When a student who is hard of hearing or deaf is placed within a general education classroom, seating arrangements are crucial.  Providing a student with a “preferred” seat in the classroom can allow for more interaction with the teacher and peers.  If the student is sitting in the front of the classroom with all the other students behind them, it may be easier to follow the conversation when the teacher is talking, but more difficult when other students are speaking.  Students relying on speech reading would need to turn around when a classmate begins to talk.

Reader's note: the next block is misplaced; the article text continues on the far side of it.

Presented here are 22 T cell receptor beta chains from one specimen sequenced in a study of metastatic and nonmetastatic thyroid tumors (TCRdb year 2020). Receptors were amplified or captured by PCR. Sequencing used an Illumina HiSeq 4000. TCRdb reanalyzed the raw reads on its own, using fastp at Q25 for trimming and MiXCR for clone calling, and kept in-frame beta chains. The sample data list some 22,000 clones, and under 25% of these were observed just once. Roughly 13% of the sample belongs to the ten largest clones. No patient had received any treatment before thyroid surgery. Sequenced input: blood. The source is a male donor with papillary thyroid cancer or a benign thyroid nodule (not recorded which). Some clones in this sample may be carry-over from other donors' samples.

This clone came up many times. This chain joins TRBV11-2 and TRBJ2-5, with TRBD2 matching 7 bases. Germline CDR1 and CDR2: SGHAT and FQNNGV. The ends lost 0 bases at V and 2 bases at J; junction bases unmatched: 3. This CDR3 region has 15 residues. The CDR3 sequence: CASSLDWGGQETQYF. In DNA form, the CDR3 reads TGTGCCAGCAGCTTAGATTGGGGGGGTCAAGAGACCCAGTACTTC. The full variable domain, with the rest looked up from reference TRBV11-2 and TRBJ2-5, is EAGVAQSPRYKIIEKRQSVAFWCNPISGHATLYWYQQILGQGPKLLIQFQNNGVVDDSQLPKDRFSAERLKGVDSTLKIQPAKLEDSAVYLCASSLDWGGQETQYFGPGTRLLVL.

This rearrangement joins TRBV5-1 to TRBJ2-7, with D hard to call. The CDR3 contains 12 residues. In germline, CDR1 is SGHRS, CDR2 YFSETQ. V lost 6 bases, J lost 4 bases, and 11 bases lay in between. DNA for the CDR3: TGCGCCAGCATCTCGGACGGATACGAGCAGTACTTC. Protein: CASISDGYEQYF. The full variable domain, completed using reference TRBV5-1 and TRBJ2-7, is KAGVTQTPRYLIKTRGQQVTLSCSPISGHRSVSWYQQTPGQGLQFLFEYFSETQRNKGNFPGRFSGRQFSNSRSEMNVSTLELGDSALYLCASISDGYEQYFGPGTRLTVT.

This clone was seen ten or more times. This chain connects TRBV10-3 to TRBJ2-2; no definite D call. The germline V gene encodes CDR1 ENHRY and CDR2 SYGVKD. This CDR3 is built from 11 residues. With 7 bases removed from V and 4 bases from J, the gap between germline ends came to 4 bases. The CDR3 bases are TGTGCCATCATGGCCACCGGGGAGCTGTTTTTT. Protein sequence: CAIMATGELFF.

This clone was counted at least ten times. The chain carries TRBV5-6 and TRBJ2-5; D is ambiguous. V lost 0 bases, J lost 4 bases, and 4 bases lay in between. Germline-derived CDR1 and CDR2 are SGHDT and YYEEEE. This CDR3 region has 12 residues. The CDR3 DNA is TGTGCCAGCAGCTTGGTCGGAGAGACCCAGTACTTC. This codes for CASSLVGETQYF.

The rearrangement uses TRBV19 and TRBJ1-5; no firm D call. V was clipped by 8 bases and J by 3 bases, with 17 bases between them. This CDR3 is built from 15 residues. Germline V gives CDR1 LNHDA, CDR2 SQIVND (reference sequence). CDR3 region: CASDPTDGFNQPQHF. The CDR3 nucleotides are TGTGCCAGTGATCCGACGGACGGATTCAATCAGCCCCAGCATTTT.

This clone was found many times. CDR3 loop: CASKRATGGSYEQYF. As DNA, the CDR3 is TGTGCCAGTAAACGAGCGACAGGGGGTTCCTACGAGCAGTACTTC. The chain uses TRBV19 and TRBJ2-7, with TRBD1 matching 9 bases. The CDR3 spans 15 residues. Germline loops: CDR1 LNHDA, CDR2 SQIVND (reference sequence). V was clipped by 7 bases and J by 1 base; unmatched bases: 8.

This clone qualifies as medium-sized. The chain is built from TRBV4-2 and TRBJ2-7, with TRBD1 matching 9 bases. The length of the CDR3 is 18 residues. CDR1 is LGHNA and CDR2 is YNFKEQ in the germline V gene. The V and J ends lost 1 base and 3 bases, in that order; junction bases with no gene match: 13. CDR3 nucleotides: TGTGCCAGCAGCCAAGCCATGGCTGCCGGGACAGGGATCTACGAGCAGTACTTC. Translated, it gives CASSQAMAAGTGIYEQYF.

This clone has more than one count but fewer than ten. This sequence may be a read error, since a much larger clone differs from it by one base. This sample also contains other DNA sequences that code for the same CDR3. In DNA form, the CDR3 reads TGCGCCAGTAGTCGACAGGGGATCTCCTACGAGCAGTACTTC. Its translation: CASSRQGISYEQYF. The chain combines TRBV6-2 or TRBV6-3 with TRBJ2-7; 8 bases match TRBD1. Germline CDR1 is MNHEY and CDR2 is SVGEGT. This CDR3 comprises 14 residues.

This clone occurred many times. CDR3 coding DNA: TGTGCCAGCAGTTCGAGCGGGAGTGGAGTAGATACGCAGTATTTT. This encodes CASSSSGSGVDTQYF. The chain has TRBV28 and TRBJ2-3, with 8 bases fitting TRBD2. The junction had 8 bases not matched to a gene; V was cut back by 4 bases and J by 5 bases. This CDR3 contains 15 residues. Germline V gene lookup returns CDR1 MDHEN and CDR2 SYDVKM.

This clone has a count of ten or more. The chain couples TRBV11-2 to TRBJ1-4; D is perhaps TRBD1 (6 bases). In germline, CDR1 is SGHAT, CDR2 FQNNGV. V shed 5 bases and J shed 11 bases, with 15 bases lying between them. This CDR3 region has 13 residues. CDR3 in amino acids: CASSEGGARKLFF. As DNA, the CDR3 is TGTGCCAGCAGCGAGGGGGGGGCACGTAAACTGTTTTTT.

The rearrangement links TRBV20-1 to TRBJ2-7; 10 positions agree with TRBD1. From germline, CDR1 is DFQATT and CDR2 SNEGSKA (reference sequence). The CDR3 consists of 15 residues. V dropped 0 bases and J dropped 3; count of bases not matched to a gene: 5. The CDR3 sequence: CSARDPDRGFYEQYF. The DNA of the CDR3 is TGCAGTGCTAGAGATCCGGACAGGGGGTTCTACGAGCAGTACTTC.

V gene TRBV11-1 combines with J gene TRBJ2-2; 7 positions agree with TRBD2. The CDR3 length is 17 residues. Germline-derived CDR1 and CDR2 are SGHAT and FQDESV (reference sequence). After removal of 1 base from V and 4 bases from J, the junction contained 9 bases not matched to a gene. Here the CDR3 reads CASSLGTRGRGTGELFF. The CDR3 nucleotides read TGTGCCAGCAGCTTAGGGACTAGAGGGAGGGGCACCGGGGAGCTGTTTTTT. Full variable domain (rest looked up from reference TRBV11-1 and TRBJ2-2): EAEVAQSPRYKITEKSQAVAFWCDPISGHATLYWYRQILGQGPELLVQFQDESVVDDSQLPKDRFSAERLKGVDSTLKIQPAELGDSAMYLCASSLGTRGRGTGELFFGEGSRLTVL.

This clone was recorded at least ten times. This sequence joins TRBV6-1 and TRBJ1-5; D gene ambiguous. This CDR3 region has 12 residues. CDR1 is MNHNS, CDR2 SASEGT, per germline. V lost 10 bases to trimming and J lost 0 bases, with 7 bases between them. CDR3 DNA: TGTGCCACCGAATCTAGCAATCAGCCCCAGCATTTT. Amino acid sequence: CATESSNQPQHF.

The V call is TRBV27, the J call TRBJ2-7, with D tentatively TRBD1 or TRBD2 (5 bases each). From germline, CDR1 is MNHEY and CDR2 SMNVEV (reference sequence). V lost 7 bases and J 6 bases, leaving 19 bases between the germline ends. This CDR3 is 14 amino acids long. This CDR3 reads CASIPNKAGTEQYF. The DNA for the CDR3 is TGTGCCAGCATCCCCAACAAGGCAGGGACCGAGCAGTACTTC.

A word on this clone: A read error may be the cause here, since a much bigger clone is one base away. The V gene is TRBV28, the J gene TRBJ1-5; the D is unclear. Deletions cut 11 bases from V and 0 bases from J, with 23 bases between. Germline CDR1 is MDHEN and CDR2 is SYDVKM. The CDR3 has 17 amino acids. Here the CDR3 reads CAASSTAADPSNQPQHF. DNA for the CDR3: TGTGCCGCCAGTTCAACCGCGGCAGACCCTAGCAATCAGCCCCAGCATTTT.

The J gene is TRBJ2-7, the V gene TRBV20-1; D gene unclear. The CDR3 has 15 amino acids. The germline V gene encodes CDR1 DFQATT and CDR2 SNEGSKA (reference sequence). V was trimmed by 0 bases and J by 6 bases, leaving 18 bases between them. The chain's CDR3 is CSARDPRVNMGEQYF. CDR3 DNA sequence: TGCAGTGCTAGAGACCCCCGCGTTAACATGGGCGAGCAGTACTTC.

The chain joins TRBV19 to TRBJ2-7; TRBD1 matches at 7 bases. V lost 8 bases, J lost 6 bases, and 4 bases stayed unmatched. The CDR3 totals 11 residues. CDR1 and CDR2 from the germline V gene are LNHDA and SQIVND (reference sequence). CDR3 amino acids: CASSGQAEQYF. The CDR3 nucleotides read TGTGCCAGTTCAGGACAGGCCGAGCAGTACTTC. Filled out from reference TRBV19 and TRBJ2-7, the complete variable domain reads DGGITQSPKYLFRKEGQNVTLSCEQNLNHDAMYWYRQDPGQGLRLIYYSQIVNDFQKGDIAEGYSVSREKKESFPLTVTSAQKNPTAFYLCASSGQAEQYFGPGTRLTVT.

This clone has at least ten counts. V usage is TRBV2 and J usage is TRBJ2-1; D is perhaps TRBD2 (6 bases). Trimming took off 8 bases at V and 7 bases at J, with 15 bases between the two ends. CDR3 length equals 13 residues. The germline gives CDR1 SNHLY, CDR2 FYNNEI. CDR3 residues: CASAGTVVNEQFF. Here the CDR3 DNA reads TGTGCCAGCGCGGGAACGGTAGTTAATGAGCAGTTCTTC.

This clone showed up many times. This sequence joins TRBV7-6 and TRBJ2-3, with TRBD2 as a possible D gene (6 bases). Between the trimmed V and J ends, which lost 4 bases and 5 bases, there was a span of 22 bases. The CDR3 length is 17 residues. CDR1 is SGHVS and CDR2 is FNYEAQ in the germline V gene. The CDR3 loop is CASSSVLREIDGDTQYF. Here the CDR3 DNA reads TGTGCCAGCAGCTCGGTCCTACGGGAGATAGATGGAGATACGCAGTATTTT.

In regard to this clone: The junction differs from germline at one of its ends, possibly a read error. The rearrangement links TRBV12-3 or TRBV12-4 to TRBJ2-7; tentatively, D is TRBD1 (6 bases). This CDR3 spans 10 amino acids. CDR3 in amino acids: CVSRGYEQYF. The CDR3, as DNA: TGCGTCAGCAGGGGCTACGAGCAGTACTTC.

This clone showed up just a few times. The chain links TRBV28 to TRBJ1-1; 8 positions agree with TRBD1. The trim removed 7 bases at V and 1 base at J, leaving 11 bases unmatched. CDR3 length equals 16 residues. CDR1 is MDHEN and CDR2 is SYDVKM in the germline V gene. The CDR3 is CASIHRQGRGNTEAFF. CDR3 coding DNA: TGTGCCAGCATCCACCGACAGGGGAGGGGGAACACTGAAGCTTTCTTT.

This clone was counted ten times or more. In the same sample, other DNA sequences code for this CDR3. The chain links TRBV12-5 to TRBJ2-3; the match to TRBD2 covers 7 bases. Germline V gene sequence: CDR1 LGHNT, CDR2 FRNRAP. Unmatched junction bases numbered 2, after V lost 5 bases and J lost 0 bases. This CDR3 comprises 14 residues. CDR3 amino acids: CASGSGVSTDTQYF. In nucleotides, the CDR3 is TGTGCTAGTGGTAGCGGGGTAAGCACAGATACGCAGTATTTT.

When using preferred seating, the student should be able to see not only the teacher clearly but the classmates as well.  One form of preferred seating is the set up the seats in the classroom in a “U” shape.  This would allow the students to be able to see each other clearly, as well as see the teacher (Tvingstedt, 1995).  Another way of setting up the classroom would be in groups.  This would mean organizing the desks into small groups of about four or five students.  If the room is structured into groups, the students would be able to see most people clearly, and they could easily turn to see the rest of the class (Tacchi, 2005).  The teacher might also ask the student where he/she would like to sit.  This would allow the students to choose a seat from which they feel they can communicate and learn to the best of their ability (Keller, 2004).  The student should be allowed to change to another location in the room as flexibly as possible for better viewing of the teacher and peers (Waldron, 2005). Through the use of preferred seating, a teacher can set up the classroom to allow all students equal access to the conversations and curriculum.